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Starbucks Faces Second Lawsuit over False Advertising of Drink Sizes

Starbucks, that most ubiquitous of coffee chains, has been named as a defendant in a class action lawsuit over alleged false advertising of its drinks for the second time this year. The most recent lawsuit, filed by a Chicago woman, argues that Starbucks has misled millions of its customer over the past decade by selling iced coffee drinks at a specified size while routinely filling much of the cup with ice, thereby selling a smaller amount of iced coffee than is advertised. The plaintiff in the class action seeks $5 million in damages from the coffee chain.

The Legal Claims Behind Too Much Ice

The plaintiff’s complaint boils down to this: “In essence, Starbucks is advertising the size of its cold drink cups on its menus, rather than the amount of fluid that the customer will receive when they purchase a Cold Drink – and deceiving its customers in the process.” The plaintiff alleged that, by doing so, Starbucks breached sales warranties made to its customers regarding the true nature of the drinks, committed fraud on those customers by deceiving them, and violated Illinois consumer fraud regulations.

Underfilled Lattes

In March, Starbucks was also sued in a complaint seeking class action certification over the size of its lattes. In that suit, filed by a consumer in San Francisco, the plaintiff argued that the coffee chain routinely underfilled its lattes by as much as 25%. The complaint indicated that plaintiff’s counsel had ordered lattes “at different stores, in different states, in different sizes, and in different flavors,” and that on each occasion the latte was underfilled from the advertised size (12 oz, 16 oz, and 20 oz.) at an average of 25%. The lawsuit noted that, because Starbucks cups hold exactly their advertised sizes when filled to the very top, and Starbucks refuses to fill the cups completely as a policy, that the advertised sizes are by definition false. That lawsuit also claimed a breach of sales warranties as well as violations of California’s consumer protection laws.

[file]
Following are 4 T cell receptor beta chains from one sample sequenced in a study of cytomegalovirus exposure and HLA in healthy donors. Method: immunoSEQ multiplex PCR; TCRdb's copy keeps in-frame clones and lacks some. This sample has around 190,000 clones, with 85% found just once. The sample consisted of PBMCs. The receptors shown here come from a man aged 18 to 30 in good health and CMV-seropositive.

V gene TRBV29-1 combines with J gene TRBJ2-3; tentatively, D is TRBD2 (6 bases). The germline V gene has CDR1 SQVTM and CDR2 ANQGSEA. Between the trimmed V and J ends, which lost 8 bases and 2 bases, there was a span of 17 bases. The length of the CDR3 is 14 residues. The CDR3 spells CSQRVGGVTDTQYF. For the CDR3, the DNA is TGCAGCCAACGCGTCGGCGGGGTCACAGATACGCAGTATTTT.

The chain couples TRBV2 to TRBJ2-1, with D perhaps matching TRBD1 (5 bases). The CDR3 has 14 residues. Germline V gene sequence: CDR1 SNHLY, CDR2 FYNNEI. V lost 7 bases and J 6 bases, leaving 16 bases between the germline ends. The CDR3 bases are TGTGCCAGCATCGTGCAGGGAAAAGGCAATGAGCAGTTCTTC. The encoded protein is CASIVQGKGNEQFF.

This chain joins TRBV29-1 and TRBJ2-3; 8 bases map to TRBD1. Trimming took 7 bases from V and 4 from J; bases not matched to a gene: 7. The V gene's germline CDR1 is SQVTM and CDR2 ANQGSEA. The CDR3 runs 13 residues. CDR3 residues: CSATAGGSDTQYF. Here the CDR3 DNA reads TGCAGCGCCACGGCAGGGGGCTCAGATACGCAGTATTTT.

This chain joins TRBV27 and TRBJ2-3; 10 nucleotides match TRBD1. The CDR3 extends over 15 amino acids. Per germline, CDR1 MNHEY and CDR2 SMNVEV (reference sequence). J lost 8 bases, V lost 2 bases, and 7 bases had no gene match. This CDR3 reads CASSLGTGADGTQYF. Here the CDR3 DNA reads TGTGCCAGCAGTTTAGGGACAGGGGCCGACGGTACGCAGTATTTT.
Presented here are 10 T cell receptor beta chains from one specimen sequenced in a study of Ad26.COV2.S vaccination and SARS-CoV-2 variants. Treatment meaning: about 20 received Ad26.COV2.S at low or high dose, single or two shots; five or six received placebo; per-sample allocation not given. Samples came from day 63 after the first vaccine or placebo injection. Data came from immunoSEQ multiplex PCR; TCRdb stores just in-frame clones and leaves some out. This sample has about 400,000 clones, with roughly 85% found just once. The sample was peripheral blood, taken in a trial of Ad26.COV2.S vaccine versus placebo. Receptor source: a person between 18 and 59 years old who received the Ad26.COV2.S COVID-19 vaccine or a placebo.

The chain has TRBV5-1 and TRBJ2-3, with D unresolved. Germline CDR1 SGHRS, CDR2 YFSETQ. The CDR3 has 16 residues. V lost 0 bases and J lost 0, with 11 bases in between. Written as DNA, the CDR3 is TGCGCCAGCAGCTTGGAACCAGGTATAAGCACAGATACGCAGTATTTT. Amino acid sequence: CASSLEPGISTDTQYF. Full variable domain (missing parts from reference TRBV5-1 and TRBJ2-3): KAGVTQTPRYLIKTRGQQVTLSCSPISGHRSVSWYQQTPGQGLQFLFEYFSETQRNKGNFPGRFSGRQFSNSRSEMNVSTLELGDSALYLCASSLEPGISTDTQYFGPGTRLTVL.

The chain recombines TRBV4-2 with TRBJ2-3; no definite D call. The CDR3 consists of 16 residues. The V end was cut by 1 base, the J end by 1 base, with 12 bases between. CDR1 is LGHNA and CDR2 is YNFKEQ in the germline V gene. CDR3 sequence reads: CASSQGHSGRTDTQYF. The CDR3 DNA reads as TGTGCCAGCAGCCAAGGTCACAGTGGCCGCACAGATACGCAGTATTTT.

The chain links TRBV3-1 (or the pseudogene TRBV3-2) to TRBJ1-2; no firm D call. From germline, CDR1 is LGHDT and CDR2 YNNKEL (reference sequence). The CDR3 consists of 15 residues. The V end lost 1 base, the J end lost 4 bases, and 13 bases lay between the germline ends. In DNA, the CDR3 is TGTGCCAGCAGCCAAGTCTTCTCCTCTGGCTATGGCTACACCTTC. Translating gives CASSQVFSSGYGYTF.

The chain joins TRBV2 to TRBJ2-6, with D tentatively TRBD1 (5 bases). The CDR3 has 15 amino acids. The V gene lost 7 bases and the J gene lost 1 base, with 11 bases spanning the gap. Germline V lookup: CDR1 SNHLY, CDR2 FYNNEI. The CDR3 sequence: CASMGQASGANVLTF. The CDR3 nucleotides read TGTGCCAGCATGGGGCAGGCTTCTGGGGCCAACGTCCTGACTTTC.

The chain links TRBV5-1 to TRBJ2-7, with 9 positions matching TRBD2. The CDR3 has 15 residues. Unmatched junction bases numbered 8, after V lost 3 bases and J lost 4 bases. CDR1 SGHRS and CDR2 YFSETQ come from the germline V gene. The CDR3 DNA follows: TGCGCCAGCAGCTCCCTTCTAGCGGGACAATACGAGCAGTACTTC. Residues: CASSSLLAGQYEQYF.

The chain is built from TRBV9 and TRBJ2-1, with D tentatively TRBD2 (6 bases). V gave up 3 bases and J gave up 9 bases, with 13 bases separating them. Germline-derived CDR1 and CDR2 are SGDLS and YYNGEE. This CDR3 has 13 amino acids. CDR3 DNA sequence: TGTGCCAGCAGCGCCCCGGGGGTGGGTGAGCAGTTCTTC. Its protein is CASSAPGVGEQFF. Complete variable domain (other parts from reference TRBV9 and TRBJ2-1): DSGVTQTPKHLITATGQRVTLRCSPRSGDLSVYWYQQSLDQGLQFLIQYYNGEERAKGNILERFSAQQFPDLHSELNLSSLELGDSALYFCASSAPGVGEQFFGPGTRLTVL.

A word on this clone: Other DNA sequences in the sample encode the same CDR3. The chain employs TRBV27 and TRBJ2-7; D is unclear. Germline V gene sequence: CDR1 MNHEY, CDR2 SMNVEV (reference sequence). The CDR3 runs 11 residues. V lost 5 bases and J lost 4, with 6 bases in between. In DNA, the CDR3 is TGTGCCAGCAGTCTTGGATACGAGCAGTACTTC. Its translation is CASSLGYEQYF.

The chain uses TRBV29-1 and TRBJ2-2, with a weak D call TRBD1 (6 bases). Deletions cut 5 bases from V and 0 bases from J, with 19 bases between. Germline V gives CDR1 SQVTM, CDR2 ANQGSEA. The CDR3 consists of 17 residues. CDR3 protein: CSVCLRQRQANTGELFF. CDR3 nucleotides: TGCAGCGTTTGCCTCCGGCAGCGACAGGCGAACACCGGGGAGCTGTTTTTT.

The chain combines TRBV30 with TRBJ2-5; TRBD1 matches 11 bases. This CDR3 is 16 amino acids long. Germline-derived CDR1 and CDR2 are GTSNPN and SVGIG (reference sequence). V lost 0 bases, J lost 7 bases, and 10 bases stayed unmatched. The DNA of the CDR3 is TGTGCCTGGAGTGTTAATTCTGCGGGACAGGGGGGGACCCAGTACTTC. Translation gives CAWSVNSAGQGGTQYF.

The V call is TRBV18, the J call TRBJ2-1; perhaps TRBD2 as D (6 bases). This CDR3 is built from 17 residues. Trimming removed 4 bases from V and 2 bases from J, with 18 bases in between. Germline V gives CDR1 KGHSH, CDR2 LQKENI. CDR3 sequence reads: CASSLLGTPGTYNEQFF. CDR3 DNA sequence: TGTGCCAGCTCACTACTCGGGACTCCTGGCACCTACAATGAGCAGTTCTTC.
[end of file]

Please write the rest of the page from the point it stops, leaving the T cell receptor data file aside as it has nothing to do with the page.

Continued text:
Frivolous Lawsuits or Legitimate Claims?

The media often picks up on stories of well-known retail chains being sued by consumers, knowing that, because we all know these chains, the idea of a lawsuit will generate a lot of chatter. And it seems that whenever a retail chain beverage is at the center of the lawsuit, there is the accusation that the claims are frivolous.

The Starbucks class action suits do bring to mind a famous lawsuit brought against McDonald’s in 1992 by a woman who suffered burns from the heat of the coffee. That lawsuit (which was not a class action) was endlessly mocked as being frivolous as a result of the woman being awarded $3 million in punitive damages by a jury. After all, coffee is supposed to be hot, right?

A closer look at those facts tells a whole different story than the late night punchlines suggested. McDonald’s had a practice of keeping its coffee hotter than necessary, and had received 700 official complaints from customers prior to the plaintiff’s accident. The woman injured by the coffee suffered third-degree burns (the most painful kind) on her body requiring skin grafts, and an 8-day hospital stay. She asked McDonald’s for $20,000, but the company refused to pay more than $800, electing to go to trial instead, where the jury unilaterally awarded her the large verdict. The plaintiff suffered pain from her injuries for the rest of her life.

The McDonald’s case is a strong reminder that, oftentimes, consumers have nowhere to turn for recourse against the large corporations that take advantage of them except through the consumer protection laws designed to protect them and attorneys willing to represent their cause. While it remains to be seen what the relative merit of the complaints against Starbucks are, it is important to remember that you as a consumer do have rights and should not expect that corporations can take advantage of you without recourse.

For more information about bringing a consumer fraud class action, contact the complex litigation attorneys at McCune Wright Arevalo, LLP at (909) 345-8110.

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